Why short bullet heads?
The short bullet point head (10 mm in length) minimises the potential for the head to bend on the very small diameter shank inside the arrow. This is a common, but not easily seen problem with many current point designs with point head lengths of 20 mm upwards. The problem can be seen by rolling the arrow on a flat surface such as table with the arrow point hanging over the table edge. The arrow point will wobble if it has bent on the shank, and the arrow will no longer fly consistently straight.
Why two piece bonded points?
Our point designs carry most of their weight in the shank, so we end up with longer shanks. Due to this extra length keeping the entire point straight during machining is marginal, so hence a separate bullet and shank to ensure better machining consistency.
Do you make break off points?
We chose not to use break off designs as we do not believe we can consistently keep the points straight, with the long shanks of our designs. Breaking sections off does not ensure weight match over a set of arrows. We machine to length for better, more consistent weight control.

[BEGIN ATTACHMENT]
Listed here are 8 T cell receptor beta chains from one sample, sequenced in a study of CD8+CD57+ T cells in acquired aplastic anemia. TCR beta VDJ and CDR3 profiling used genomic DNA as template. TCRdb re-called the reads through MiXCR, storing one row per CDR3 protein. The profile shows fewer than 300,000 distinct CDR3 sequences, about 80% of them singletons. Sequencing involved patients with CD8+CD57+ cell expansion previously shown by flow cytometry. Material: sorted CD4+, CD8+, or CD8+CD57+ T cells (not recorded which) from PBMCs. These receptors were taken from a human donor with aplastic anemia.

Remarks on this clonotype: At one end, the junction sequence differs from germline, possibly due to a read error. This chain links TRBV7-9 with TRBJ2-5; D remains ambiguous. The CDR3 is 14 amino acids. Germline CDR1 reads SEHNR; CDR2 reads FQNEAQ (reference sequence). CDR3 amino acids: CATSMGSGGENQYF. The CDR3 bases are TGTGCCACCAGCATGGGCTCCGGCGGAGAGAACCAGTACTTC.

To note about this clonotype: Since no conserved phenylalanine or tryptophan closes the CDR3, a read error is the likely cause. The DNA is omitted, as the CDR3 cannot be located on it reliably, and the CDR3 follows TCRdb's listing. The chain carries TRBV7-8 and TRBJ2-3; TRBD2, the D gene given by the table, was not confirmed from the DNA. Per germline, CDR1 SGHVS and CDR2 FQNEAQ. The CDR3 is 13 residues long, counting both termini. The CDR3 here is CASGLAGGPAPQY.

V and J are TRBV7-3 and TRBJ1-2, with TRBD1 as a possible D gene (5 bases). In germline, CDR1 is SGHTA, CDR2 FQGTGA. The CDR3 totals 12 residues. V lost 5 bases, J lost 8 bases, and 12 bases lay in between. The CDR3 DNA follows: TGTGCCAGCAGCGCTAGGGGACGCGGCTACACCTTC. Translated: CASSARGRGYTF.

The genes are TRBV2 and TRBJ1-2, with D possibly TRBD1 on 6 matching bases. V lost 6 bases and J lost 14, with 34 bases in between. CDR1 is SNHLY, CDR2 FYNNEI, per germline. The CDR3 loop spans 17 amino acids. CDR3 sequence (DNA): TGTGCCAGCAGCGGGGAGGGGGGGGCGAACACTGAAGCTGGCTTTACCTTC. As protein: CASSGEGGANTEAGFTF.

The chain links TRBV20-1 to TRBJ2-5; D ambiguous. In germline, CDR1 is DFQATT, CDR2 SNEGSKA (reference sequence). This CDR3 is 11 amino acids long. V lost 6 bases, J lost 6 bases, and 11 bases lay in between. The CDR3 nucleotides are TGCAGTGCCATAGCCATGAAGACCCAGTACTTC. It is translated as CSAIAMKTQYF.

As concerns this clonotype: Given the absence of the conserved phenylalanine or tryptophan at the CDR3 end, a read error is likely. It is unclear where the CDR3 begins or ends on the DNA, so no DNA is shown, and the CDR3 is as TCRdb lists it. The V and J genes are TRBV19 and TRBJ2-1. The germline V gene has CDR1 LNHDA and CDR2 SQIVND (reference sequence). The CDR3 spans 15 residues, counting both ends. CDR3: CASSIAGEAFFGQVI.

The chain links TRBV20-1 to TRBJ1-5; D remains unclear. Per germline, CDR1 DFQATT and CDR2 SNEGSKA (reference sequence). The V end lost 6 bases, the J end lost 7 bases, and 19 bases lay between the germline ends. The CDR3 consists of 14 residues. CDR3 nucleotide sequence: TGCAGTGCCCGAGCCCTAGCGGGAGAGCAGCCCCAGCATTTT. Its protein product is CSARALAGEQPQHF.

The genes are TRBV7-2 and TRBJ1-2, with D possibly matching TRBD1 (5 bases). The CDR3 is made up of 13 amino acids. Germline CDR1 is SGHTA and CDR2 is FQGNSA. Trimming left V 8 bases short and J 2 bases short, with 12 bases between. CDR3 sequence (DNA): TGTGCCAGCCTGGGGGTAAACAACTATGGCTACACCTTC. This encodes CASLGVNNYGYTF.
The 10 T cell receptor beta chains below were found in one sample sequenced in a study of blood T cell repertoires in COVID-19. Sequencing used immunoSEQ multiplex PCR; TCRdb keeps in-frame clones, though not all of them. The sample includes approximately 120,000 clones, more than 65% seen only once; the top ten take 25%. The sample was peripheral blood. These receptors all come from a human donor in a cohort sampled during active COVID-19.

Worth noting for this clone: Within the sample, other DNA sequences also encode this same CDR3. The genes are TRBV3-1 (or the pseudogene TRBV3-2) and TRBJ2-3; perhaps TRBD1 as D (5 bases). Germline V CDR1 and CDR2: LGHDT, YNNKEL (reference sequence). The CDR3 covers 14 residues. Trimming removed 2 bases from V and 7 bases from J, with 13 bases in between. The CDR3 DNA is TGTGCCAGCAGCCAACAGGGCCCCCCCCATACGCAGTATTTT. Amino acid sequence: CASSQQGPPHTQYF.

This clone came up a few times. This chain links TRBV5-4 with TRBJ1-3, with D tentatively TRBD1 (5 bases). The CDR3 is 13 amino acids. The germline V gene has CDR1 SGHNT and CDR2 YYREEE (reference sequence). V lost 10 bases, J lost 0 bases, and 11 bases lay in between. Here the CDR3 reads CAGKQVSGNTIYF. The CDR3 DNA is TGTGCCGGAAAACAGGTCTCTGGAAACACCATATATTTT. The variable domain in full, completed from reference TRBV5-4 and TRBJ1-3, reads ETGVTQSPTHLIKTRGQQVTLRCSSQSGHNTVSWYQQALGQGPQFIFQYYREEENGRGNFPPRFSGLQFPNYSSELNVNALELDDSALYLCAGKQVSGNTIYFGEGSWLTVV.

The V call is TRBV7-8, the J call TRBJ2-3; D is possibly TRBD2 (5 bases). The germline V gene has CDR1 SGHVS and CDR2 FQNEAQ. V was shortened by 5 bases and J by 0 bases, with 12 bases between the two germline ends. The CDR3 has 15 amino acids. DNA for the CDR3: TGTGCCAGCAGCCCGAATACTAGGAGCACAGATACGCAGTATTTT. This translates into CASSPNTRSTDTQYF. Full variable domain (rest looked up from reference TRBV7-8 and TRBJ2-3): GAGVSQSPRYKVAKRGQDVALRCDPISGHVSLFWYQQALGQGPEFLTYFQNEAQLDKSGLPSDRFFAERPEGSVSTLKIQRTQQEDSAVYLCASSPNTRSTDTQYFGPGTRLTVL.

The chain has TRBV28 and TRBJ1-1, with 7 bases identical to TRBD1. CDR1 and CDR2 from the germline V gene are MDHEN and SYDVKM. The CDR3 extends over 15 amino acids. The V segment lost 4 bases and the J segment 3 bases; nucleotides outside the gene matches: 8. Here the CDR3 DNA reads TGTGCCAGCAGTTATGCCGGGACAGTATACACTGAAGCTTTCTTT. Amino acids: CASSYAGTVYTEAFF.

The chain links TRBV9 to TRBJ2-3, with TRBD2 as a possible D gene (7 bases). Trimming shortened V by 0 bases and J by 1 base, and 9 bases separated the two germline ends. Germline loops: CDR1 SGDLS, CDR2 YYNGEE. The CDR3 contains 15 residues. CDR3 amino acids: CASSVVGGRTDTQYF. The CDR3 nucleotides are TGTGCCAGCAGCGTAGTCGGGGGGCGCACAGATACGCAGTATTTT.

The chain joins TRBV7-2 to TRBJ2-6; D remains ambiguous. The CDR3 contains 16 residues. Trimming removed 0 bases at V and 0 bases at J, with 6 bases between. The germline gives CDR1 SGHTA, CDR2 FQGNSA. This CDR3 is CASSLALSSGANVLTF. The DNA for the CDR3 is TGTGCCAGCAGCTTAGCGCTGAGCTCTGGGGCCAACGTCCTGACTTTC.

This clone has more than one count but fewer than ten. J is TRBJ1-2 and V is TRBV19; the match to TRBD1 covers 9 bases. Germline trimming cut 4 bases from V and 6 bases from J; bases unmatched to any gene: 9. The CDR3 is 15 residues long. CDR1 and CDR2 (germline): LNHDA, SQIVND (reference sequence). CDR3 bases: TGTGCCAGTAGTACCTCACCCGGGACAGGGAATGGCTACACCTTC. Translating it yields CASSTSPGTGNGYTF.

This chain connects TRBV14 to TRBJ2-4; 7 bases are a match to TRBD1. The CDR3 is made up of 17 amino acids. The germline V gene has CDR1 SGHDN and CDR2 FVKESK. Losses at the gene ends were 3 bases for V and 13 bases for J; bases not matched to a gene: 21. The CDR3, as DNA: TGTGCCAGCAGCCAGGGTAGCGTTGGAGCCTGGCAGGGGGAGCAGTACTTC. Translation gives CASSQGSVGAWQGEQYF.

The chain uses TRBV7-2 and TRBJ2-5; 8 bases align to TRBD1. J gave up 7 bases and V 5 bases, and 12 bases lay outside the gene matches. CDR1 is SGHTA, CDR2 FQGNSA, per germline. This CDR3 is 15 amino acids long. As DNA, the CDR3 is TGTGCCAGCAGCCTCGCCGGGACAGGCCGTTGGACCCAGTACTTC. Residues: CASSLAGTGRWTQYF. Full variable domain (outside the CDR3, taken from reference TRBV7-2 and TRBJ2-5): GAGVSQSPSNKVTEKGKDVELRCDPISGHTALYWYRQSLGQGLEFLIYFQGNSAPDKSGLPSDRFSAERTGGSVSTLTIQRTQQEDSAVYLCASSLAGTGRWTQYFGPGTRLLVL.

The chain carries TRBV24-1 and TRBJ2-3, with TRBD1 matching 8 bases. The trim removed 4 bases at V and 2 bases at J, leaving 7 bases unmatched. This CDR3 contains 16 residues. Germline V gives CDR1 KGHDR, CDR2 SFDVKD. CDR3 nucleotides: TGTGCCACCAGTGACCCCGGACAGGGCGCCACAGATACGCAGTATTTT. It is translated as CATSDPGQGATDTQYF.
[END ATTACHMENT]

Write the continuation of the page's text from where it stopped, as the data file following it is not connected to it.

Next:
What is the advantage of using tungsten shanks?
Tungsten is a very dense material. It allows us to produce much shorter shanks for the same weight . Containing extra weight in the shank of larger diameter arrows in stainless steel does not greatly increase the length of the shank. For small diameter arrows such as the X10 stainless steel is not dense enough to produce a short enough shank for the heavier weights required.
What is the difference between your X10 tungsten points and Easton stainless points?
The bullet point is shorter and the weight is carried in the shank, as shown in the comparison picture to the left.
Do you make tungsten points for ACE’s?
We do not make a tungsten point for the ACE. Tungsten is a very dense material that we use to achieve a weight in a small volume. As the ACE arrow has a relatively large internal diameter the required design weights can be achieved with acceptable shank lengths in stainless steel.
Q & A